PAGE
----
Intel apps can’t run like the universal apps, which are made to work across whichever chip your Mac has. Eventually, this won’t be an issue, and Apple will have transitioned folks to full Apple Silicon sometime in the next decade, but for the moment, it’s a factor.

However it’s a factor you don’t have to worry about, with Rosetta allowing apps not on universal working here quickly, and sometimes faster than how they run on the equivalent Intel MacBook Air.

It’s rather surprising to see Apple achieve this, but Photoshop loads quickly alongside Premiere and After Effects, and even the games can execute well. And it’s not just the creative apps that’ll run under Rosetta, but pretty much everything that doesn’t have the right instructions for Mac Silicon, including some of the apps on the App Store.

For instance, the writing app we regularly use, SimpleNote, was available for the M1 via the App Store, but didn’t run until Rosetta 2 was switched on. Other apps that you might use including Dropbox and Chrome also need Rosetta, and mean Apple’s new technology doesn’t have to go through the same teething issues it did during the days of the Intel conversion.

The good news is it’s not just apps that this applies to, but also games.

You see the technology used with the M1 is the same across the MacBook Air and MacBook Pro, with the difference being the thermal output, and how much Apple reigns it in based on maximum output. That means the chips are shared between the regularly high-power MacBook Pro and the MacBook Air, the latter of which is usually somewhat less. However that means apps like Steam can run, and maybe even some of the games inside of it, which we decided to test.

While the browsers inside Steam and the Epic Games Launcher can sometimes feel a touch sluggish, the game performance is anything but, and Apple has built a thin and light machine capable of handling games from the popular gaming platforms.

It’s not always perfect, you may find the odd spot of lag, but the Rosetta-run Steam games do run, and run well, with the only major flaw being the required 64-bit execution, meaning some games don’t work. Neither Portal 2 nor Homeworld worked on our M1 MacBook Air review unit (because they’re 32-bit, not 64), but Tomb Raider did, and quite well.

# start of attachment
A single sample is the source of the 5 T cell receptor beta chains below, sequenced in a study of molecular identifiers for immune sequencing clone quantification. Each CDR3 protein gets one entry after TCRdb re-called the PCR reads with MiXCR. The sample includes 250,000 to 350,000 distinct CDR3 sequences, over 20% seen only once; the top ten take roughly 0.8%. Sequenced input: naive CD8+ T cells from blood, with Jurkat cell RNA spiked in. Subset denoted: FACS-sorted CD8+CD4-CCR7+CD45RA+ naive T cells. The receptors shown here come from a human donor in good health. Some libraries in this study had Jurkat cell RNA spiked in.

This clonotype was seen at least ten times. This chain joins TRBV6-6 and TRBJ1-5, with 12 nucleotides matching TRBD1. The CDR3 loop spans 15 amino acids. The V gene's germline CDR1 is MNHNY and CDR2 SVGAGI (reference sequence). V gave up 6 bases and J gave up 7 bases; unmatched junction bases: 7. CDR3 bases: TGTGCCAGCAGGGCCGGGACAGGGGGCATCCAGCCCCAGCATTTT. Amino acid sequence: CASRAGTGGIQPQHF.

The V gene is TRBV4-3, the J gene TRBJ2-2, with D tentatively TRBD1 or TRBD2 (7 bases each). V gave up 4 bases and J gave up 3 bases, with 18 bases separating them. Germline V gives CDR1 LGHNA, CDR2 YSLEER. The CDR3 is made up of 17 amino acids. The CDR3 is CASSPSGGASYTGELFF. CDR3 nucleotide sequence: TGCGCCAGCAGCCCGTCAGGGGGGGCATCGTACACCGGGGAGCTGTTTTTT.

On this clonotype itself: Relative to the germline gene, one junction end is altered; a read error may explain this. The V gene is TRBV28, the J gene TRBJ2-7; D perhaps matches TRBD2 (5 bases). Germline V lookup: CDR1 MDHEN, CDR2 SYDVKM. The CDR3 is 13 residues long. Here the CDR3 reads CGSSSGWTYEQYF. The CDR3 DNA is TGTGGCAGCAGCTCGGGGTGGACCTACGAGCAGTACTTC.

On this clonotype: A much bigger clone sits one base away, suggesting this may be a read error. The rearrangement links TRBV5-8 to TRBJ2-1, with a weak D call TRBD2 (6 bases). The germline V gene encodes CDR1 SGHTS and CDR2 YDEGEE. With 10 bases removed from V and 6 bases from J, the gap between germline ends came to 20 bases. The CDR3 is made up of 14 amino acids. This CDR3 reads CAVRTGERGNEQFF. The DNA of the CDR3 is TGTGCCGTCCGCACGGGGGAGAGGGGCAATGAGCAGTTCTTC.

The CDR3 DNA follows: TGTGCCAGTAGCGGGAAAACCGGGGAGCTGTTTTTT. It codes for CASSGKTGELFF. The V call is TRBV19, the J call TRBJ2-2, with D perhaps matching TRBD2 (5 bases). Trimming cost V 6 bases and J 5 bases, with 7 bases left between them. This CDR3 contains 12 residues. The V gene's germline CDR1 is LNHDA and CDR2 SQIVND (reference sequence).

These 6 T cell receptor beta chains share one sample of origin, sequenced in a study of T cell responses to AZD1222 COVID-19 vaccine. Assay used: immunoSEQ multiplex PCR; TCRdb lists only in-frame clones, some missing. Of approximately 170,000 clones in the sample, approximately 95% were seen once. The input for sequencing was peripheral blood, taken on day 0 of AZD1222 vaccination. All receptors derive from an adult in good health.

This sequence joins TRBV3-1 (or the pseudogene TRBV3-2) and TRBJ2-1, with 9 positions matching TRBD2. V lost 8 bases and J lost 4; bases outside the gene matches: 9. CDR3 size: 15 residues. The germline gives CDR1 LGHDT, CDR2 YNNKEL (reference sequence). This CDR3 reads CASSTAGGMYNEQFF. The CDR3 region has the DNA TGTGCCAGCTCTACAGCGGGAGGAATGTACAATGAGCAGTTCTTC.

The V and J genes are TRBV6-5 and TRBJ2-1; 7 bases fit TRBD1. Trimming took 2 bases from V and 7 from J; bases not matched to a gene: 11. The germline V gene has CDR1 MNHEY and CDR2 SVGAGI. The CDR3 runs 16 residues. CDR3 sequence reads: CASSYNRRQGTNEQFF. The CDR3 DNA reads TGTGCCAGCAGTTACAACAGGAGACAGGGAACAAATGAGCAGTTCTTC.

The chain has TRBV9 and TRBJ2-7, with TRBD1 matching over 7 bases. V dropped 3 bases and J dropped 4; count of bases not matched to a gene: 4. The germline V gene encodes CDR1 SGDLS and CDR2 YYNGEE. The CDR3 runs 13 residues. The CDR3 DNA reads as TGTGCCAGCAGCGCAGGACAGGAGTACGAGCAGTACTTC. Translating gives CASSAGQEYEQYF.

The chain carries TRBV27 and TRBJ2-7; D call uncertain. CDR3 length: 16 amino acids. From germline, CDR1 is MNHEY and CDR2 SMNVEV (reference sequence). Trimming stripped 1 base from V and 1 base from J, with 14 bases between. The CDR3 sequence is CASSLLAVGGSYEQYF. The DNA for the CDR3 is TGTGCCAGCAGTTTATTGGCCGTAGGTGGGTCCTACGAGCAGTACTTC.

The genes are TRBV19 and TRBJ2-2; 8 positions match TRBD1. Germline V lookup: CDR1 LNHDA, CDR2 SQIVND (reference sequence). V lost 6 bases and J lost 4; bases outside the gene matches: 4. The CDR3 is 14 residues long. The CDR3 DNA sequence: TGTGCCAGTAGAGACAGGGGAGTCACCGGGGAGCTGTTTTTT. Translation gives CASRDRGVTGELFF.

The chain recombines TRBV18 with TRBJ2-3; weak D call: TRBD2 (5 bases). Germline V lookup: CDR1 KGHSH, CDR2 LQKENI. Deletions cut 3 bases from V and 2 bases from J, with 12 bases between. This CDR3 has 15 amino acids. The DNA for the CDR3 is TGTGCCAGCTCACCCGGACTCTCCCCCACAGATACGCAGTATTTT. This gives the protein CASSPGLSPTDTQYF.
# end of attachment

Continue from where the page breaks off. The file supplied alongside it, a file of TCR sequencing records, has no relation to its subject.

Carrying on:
In fact, at 1920×1200 with the visuals up, it saw a benchmark of around 60fps. That was on the entry-level M1 MacBook Air, by the way, the option with 7 GPU cores, not the eight found in the higher end model. Not too shabby for a computer that isn’t made for games.

"Tomb Raider" at 1920x1200 on the M1 Air

Pushing that just a little bit more with Fortnite, we found frame rates of between 24 and 38 frames per second in games for full-screen, though exiting the game did cause a bit of crash, blanking out on a black screen and not bringing back the Mac to life.

Clearly, it’s not quite perfect, but the M1 MacBook Air is a machine that can game, and that’s surprising given that it’s clearly not built with that in mind.

Rather, it’s a Mac for all, made with versatility in mind because just how much it can do. While the performance between Intel and universal apps is easy to acknowledge, there’s another style of app you mightn’t expect, but it’s a big factor here: iOS apps.

iPhone and iPad apps, too

You might be reading this MacBook Air review with some trepidation, wondering why we’re touching on iPhone and iPad apps for what is clearly a computer review, but that is what’s being offered in the M1 MacBook, and indeed the M1 MacBook Pro and Mac Mini: support for iOS apps.

Yes, the M1 MacBook Air supports apps from iOS, allowing you to run some of the stuff you might run on your phone or tablet, provided you’re someone who uses an iPhone or an iPad. Clearly a unique feature, it’s one thing that won’t be coming to Intel-based Macs, and requires the new processor technology afforded by Apple Silicon, which this year starts with the M1.

Granted, it’s not an entire library just yet, but some of what you own, whether paid or free, is available on the Mac App Store and can be run on the M1 MacBook Air.